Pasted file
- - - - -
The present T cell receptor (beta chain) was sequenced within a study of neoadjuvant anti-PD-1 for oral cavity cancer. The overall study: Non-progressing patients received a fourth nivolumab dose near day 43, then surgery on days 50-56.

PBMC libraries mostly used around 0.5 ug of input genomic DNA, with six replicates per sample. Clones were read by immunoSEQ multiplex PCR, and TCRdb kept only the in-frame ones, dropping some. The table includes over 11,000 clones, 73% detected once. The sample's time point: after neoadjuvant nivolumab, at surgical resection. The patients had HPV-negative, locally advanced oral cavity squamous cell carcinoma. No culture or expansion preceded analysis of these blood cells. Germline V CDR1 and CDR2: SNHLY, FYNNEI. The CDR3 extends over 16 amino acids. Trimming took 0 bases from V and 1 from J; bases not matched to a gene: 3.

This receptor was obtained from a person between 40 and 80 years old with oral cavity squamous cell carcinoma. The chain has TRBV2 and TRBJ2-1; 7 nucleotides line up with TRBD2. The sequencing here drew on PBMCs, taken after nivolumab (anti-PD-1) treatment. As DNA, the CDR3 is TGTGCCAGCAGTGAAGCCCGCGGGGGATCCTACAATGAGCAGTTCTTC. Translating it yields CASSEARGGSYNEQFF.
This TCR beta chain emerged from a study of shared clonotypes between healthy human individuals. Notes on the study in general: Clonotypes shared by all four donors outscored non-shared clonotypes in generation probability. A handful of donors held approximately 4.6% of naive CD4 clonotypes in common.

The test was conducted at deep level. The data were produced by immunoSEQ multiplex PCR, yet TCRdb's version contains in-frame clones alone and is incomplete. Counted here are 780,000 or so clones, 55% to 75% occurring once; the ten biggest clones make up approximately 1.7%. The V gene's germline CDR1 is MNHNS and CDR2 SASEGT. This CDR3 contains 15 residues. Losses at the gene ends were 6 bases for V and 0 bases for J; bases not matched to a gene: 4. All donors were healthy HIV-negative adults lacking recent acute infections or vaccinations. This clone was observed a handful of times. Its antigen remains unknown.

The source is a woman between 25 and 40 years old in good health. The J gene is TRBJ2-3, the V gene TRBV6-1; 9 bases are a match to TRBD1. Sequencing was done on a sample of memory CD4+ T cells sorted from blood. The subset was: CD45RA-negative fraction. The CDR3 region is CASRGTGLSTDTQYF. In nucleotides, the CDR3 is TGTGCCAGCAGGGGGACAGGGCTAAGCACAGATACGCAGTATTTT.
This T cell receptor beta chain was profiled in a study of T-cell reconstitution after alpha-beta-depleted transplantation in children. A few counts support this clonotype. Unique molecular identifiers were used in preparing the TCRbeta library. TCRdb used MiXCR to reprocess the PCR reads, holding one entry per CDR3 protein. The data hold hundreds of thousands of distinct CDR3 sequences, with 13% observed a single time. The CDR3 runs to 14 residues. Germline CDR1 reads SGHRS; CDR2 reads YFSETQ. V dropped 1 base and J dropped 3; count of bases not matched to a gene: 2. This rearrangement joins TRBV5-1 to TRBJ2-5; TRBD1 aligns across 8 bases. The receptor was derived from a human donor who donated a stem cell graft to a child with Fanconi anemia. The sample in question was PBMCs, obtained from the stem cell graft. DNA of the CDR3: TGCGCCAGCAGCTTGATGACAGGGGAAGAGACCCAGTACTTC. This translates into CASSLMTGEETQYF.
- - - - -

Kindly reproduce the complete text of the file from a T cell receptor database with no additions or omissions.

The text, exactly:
The present T cell receptor (beta chain) was sequenced within a study of neoadjuvant anti-PD-1 for oral cavity cancer. The overall study: Non-progressing patients received a fourth nivolumab dose near day 43, then surgery on days 50-56.

PBMC libraries mostly used around 0.5 ug of input genomic DNA, with six replicates per sample. Clones were read by immunoSEQ multiplex PCR, and TCRdb kept only the in-frame ones, dropping some. The table includes over 11,000 clones, 73% detected once. The sample's time point: after neoadjuvant nivolumab, at surgical resection. The patients had HPV-negative, locally advanced oral cavity squamous cell carcinoma. No culture or expansion preceded analysis of these blood cells. Germline V CDR1 and CDR2: SNHLY, FYNNEI. The CDR3 extends over 16 amino acids. Trimming took 0 bases from V and 1 from J; bases not matched to a gene: 3.

This receptor was obtained from a person between 40 and 80 years old with oral cavity squamous cell carcinoma. The chain has TRBV2 and TRBJ2-1; 7 nucleotides line up with TRBD2. The sequencing here drew on PBMCs, taken after nivolumab (anti-PD-1) treatment. As DNA, the CDR3 is TGTGCCAGCAGTGAAGCCCGCGGGGGATCCTACAATGAGCAGTTCTTC. Translating it yields CASSEARGGSYNEQFF.
This TCR beta chain emerged from a study of shared clonotypes between healthy human individuals. Notes on the study in general: Clonotypes shared by all four donors outscored non-shared clonotypes in generation probability. A handful of donors held approximately 4.6% of naive CD4 clonotypes in common.

The test was conducted at deep level. The data were produced by immunoSEQ multiplex PCR, yet TCRdb's version contains in-frame clones alone and is incomplete. Counted here are 780,000 or so clones, 55% to 75% occurring once; the ten biggest clones make up approximately 1.7%. The V gene's germline CDR1 is MNHNS and CDR2 SASEGT. This CDR3 contains 15 residues. Losses at the gene ends were 6 bases for V and 0 bases for J; bases not matched to a gene: 4. All donors were healthy HIV-negative adults lacking recent acute infections or vaccinations. This clone was observed a handful of times. Its antigen remains unknown.

The source is a woman between 25 and 40 years old in good health. The J gene is TRBJ2-3, the V gene TRBV6-1; 9 bases are a match to TRBD1. Sequencing was done on a sample of memory CD4+ T cells sorted from blood. The subset was: CD45RA-negative fraction. The CDR3 region is CASRGTGLSTDTQYF. In nucleotides, the CDR3 is TGTGCCAGCAGGGGGACAGGGCTAAGCACAGATACGCAGTATTTT.
This T cell receptor beta chain was profiled in a study of T-cell reconstitution after alpha-beta-depleted transplantation in children. A few counts support this clonotype. Unique molecular identifiers were used in preparing the TCRbeta library. TCRdb used MiXCR to reprocess the PCR reads, holding one entry per CDR3 protein. The data hold hundreds of thousands of distinct CDR3 sequences, with 13% observed a single time. The CDR3 runs to 14 residues. Germline CDR1 reads SGHRS; CDR2 reads YFSETQ. V dropped 1 base and J dropped 3; count of bases not matched to a gene: 2. This rearrangement joins TRBV5-1 to TRBJ2-5; TRBD1 aligns across 8 bases. The receptor was derived from a human donor who donated a stem cell graft to a child with Fanconi anemia. The sample in question was PBMCs, obtained from the stem cell graft. DNA of the CDR3: TGCGCCAGCAGCTTGATGACAGGGGAAGAGACCCAGTACTTC. This translates into CASSLMTGEETQYF.